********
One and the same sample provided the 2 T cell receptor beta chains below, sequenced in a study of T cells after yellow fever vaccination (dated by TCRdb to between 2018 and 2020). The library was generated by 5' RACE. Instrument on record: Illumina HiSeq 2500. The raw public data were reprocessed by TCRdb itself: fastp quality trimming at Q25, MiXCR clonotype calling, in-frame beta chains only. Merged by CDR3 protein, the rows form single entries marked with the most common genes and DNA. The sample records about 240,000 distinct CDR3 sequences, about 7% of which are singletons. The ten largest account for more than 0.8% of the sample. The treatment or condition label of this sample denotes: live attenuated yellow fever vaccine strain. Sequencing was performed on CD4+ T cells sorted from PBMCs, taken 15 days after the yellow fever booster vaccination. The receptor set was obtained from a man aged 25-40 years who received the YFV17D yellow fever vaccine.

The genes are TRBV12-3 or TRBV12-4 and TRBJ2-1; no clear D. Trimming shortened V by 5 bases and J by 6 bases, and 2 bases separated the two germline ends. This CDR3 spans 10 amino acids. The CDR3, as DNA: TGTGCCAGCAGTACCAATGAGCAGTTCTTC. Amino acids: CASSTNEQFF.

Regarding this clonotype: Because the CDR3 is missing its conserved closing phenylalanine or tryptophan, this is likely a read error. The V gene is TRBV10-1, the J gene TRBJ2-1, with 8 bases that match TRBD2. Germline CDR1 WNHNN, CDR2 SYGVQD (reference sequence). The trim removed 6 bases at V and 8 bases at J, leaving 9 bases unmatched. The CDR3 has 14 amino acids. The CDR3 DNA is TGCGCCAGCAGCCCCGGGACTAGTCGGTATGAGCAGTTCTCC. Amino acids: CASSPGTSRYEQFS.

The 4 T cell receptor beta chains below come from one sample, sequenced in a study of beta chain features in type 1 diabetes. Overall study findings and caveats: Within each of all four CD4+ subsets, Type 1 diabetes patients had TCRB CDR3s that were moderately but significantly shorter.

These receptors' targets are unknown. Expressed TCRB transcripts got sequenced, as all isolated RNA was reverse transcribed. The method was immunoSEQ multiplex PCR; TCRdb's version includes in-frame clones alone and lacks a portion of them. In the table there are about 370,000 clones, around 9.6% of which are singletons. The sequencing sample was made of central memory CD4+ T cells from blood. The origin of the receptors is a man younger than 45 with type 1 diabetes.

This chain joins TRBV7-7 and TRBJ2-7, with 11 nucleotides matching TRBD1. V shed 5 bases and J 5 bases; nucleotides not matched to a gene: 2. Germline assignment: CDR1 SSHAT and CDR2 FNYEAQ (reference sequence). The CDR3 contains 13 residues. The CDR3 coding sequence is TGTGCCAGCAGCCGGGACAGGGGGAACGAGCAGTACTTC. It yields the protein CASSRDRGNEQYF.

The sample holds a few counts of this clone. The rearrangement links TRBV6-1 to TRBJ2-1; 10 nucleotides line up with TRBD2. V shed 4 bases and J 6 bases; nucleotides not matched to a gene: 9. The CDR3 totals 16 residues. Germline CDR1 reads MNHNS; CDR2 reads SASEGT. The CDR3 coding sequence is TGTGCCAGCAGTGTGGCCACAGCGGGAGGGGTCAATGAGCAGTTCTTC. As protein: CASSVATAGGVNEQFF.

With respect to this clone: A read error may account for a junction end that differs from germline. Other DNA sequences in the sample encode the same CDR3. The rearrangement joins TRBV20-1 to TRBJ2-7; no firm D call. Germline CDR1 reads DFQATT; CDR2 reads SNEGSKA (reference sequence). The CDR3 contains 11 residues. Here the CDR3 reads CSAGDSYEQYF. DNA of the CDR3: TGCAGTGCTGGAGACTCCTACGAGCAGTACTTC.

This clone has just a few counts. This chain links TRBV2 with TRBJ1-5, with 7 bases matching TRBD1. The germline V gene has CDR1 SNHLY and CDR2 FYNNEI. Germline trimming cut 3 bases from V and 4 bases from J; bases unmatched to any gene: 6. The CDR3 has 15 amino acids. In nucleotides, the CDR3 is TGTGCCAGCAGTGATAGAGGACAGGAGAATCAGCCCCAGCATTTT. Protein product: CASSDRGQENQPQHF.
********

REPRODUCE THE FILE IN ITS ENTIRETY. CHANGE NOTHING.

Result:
One and the same sample provided the 2 T cell receptor beta chains below, sequenced in a study of T cells after yellow fever vaccination (dated by TCRdb to between 2018 and 2020). The library was generated by 5' RACE. Instrument on record: Illumina HiSeq 2500. The raw public data were reprocessed by TCRdb itself: fastp quality trimming at Q25, MiXCR clonotype calling, in-frame beta chains only. Merged by CDR3 protein, the rows form single entries marked with the most common genes and DNA. The sample records about 240,000 distinct CDR3 sequences, about 7% of which are singletons. The ten largest account for more than 0.8% of the sample. The treatment or condition label of this sample denotes: live attenuated yellow fever vaccine strain. Sequencing was performed on CD4+ T cells sorted from PBMCs, taken 15 days after the yellow fever booster vaccination. The receptor set was obtained from a man aged 25-40 years who received the YFV17D yellow fever vaccine.

The genes are TRBV12-3 or TRBV12-4 and TRBJ2-1; no clear D. Trimming shortened V by 5 bases and J by 6 bases, and 2 bases separated the two germline ends. This CDR3 spans 10 amino acids. The CDR3, as DNA: TGTGCCAGCAGTACCAATGAGCAGTTCTTC. Amino acids: CASSTNEQFF.

Regarding this clonotype: Because the CDR3 is missing its conserved closing phenylalanine or tryptophan, this is likely a read error. The V gene is TRBV10-1, the J gene TRBJ2-1, with 8 bases that match TRBD2. Germline CDR1 WNHNN, CDR2 SYGVQD (reference sequence). The trim removed 6 bases at V and 8 bases at J, leaving 9 bases unmatched. The CDR3 has 14 amino acids. The CDR3 DNA is TGCGCCAGCAGCCCCGGGACTAGTCGGTATGAGCAGTTCTCC. Amino acids: CASSPGTSRYEQFS.

The 4 T cell receptor beta chains below come from one sample, sequenced in a study of beta chain features in type 1 diabetes. Overall study findings and caveats: Within each of all four CD4+ subsets, Type 1 diabetes patients had TCRB CDR3s that were moderately but significantly shorter.

These receptors' targets are unknown. Expressed TCRB transcripts got sequenced, as all isolated RNA was reverse transcribed. The method was immunoSEQ multiplex PCR; TCRdb's version includes in-frame clones alone and lacks a portion of them. In the table there are about 370,000 clones, around 9.6% of which are singletons. The sequencing sample was made of central memory CD4+ T cells from blood. The origin of the receptors is a man younger than 45 with type 1 diabetes.

This chain joins TRBV7-7 and TRBJ2-7, with 11 nucleotides matching TRBD1. V shed 5 bases and J 5 bases; nucleotides not matched to a gene: 2. Germline assignment: CDR1 SSHAT and CDR2 FNYEAQ (reference sequence). The CDR3 contains 13 residues. The CDR3 coding sequence is TGTGCCAGCAGCCGGGACAGGGGGAACGAGCAGTACTTC. It yields the protein CASSRDRGNEQYF.

The sample holds a few counts of this clone. The rearrangement links TRBV6-1 to TRBJ2-1; 10 nucleotides line up with TRBD2. V shed 4 bases and J 6 bases; nucleotides not matched to a gene: 9. The CDR3 totals 16 residues. Germline CDR1 reads MNHNS; CDR2 reads SASEGT. The CDR3 coding sequence is TGTGCCAGCAGTGTGGCCACAGCGGGAGGGGTCAATGAGCAGTTCTTC. As protein: CASSVATAGGVNEQFF.

With respect to this clone: A read error may account for a junction end that differs from germline. Other DNA sequences in the sample encode the same CDR3. The rearrangement joins TRBV20-1 to TRBJ2-7; no firm D call. Germline CDR1 reads DFQATT; CDR2 reads SNEGSKA (reference sequence). The CDR3 contains 11 residues. Here the CDR3 reads CSAGDSYEQYF. DNA of the CDR3: TGCAGTGCTGGAGACTCCTACGAGCAGTACTTC.

This clone has just a few counts. This chain links TRBV2 with TRBJ1-5, with 7 bases matching TRBD1. The germline V gene has CDR1 SNHLY and CDR2 FYNNEI. Germline trimming cut 3 bases from V and 4 bases from J; bases unmatched to any gene: 6. The CDR3 has 15 amino acids. In nucleotides, the CDR3 is TGTGCCAGCAGTGATAGAGGACAGGAGAATCAGCCCCAGCATTTT. Protein product: CASSDRGQENQPQHF.